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Acceptance Of Mr. Hughes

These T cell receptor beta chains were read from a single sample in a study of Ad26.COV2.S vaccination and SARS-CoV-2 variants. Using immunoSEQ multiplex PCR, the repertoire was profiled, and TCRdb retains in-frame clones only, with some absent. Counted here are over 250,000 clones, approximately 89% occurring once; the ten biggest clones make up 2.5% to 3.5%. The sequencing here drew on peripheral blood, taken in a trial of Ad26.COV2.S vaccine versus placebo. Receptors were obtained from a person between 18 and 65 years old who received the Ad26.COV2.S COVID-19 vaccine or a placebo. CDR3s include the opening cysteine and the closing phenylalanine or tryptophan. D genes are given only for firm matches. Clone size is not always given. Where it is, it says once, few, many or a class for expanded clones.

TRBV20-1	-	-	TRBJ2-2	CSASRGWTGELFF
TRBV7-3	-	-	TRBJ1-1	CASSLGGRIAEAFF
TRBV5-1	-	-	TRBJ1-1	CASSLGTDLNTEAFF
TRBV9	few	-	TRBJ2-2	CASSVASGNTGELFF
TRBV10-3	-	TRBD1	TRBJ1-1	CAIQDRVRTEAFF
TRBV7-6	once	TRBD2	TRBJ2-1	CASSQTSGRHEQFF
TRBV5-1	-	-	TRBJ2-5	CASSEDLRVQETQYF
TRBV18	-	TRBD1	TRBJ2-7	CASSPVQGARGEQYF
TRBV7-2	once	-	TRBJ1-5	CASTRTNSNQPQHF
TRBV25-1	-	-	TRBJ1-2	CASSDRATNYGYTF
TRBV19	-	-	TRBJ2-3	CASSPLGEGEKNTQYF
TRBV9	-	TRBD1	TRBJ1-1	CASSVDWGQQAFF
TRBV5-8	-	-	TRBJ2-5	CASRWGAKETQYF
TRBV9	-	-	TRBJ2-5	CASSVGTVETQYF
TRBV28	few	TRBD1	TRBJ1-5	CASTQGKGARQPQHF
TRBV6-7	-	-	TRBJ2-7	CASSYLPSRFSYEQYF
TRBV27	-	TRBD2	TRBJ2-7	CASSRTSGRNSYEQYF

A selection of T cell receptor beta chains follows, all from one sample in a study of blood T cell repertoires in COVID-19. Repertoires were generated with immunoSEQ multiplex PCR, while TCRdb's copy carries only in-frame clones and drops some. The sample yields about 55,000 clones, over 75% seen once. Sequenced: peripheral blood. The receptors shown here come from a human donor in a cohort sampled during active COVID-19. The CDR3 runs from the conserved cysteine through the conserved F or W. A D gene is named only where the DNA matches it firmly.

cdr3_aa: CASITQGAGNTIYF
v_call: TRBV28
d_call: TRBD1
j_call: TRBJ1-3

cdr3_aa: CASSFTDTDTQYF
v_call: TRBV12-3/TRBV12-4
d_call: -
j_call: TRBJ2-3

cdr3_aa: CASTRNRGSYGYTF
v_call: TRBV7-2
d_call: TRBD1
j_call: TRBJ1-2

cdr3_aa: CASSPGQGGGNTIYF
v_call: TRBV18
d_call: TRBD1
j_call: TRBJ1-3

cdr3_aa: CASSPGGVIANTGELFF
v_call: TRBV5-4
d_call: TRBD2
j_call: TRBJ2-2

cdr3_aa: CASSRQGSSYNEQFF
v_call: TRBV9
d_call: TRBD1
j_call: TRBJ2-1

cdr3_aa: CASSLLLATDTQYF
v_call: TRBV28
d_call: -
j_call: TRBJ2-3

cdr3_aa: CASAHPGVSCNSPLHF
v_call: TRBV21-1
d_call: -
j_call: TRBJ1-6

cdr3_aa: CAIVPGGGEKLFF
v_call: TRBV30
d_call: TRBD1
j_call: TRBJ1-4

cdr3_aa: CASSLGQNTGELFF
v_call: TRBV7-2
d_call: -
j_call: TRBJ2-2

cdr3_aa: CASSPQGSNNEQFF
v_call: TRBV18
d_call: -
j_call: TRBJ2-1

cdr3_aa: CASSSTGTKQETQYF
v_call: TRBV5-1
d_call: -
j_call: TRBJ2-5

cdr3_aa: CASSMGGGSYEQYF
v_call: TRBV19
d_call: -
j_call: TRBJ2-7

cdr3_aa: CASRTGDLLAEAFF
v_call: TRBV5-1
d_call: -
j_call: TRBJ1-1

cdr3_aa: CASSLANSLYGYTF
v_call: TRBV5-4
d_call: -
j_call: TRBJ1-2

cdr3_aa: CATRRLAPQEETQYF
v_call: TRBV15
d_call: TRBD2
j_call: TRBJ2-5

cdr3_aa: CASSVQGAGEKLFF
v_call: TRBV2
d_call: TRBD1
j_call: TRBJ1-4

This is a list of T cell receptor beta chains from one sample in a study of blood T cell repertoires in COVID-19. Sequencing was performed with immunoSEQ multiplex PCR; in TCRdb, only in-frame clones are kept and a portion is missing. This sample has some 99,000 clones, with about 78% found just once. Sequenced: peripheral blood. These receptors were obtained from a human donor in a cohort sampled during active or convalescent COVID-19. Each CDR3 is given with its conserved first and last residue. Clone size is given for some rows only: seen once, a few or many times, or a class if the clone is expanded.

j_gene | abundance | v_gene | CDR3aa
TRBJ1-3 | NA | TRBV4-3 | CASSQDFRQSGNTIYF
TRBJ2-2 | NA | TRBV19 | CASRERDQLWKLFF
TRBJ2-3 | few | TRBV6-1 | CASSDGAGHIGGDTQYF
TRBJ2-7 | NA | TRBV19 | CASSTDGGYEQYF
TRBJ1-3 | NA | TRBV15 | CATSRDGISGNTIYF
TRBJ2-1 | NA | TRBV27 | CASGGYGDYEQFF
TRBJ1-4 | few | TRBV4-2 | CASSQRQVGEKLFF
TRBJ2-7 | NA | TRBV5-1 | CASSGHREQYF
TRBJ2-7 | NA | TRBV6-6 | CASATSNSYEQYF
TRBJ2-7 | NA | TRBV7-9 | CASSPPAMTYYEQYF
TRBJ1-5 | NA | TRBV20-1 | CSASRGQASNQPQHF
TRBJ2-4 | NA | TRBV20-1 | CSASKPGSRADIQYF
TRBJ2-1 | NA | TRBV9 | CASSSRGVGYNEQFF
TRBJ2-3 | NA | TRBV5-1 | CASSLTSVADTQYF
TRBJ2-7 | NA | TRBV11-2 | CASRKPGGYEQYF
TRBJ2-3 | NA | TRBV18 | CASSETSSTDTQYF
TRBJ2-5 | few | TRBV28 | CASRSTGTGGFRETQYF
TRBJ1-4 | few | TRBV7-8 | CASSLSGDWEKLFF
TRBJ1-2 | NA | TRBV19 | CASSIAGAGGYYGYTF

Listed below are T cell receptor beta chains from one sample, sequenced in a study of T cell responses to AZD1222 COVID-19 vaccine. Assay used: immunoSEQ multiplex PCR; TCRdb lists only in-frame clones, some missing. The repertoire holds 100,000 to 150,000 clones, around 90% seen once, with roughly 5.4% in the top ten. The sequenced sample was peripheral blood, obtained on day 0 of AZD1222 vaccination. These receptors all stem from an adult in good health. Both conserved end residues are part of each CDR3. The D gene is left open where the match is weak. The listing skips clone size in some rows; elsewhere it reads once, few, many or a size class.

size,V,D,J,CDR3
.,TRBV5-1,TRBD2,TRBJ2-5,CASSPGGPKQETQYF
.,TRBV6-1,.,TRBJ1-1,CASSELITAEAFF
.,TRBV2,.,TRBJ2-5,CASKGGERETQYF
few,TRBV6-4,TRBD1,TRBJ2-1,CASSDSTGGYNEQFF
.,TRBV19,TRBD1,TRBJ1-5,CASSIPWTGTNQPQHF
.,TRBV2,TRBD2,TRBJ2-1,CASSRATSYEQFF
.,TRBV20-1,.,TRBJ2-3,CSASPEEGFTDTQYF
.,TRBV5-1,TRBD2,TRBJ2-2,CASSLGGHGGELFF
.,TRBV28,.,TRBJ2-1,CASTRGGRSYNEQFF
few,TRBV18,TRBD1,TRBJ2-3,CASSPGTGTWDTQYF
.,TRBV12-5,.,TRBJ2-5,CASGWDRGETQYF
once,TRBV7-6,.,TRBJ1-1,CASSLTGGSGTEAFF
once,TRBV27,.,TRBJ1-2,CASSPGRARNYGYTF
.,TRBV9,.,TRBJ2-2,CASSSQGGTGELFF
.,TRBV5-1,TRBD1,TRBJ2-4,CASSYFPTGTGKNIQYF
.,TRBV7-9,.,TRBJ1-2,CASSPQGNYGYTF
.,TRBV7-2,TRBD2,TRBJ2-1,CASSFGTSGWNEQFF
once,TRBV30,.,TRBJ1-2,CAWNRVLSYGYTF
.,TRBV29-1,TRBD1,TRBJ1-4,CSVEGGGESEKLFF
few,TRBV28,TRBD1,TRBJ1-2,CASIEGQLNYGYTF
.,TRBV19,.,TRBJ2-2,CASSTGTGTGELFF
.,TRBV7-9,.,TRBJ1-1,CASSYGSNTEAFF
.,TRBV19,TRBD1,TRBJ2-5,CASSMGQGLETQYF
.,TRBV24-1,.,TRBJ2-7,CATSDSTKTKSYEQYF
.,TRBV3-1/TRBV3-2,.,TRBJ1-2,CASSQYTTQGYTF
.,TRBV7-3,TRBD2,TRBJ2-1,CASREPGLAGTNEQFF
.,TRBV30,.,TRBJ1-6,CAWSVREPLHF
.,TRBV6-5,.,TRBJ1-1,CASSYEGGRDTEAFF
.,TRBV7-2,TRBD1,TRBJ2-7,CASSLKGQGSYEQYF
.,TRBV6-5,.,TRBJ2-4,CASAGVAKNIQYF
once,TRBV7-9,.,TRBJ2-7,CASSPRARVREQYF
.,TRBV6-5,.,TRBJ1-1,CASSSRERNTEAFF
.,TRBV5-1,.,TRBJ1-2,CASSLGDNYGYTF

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1 rio chairman of tbo Demo?ratic State Central Committee has reoeived the following letter from D. Darwin Huoiieb, iccepting the nomination of the Demoiratic State Convention for Justice of the Supreme Court : Burdick IIodse, lúil.-minzo", ILirch 1, 1871. [Ion. W. W. Wheaton.Chairman Democratie State Central Committee : Dkak Sir - I am in receipt of a note from Hon. C. B. Fenton, Secretary of tbe Democratie State Convention lntely held at LansiDg, nforimng me of my nomination as a candidato for the offico of Judge of the Supreme Court, and roquesting me to communicate with you upon the subject. As the duties of the office are purely judicial, H is deemcd proper that I content myself with saying that I appreciate to the fullest extent the honor conferred upon me by this seleotion, and that the nomination is accepted. I am, sir, very trui y yours, D. DARWIN HUGHES. Tiie New Hampshire olection take piuco next Tuesday. lioth partiea hav full tickets ia tho field, froin Governo down to members of Congress The Re publicans being ia power, wiih both th opportuuity nnd disposition to manipu lato electioD boards, returns, etc, hav tbe inside track asida from thcir erna rnajority ; but the Deinocracy have pu up etrong candidatos and are workin hard to win the success they deserve. Thk Senate bill giving the Souther Paolfio Railroad Company 15,000,00 aeres passed the House oo the 3d. Oon gress ia aa generous with the govcrnmen domaia - the people's lands - as with th people's money. At thia rate of pro oeeding the time ia coming, nnd is nea at hand, when tho coucerters will necc stop siuging For Unclo Sara is rich enoogh To ülvc us uil a farm." Tim altentiou of Demócrata, and eb pecially of local committees, is invited t the oall fir a County Conveution to b held on Tuesday, the 21st inst., to nom nato candidatos for County Superintem ent of Schools and Drainage Commissior er. These aro two very important o fices, and theru ahould be a full repro sentation, The Joint High Cominissioa has cotn menced work, and holda sessions duil; lts disciiseion and doterminatioos ar to be kept secret until ofliciully promu gated at the end oí ita laburs, whicli i not auticipated before the middle o April. The quesiioa of the fisberies i being first considered. To Preserve Leather. A writer in the New York Time say the true tra; to treat leather of aa kind, if tbere isdirt on the surface, is t remove it with a wet cloth and soa suds. The leather does not requir drenohiug and saturating with water The surfuco simply needs to ba cloanec Thon, aa f o 'ii as the molture has dis appeared, apply the oil, wbich should b warm. The leather also should be warm when the oil is applied, and should b kept in a warm room until it has drice -in thoroughly. If the interior of th leather ba oooupied with oil water can not enter. There is but little danger o gettiDg too much oleaginous material i the leather. To givo the surface bcautiful gloas, and to exclude grit anc to prevent the leather from appeariog greasy to the touch, apply a coat o leather varnish, matlu of shellac anc alcohol. A half pouud of shellao gum put in a bottle with an ounco ot fiue lamp-black, and one ounoe of gum camphor, and a pint of good alcohol, o euough to cover the gum, if corked tigh and kept in a worm place for a few day will make a cheap and excellent varuis! for leather. But tho interior must b kopt filled with oil, or the varnish wil teud to render the leather hard anc rough. If coarse boots bo kept wel oilod and coverod with a coat of thi kind of varnirih, the leather wi'l remain soft nnd pliable, and will exclude water neaiiy as effectually aa India rubber.


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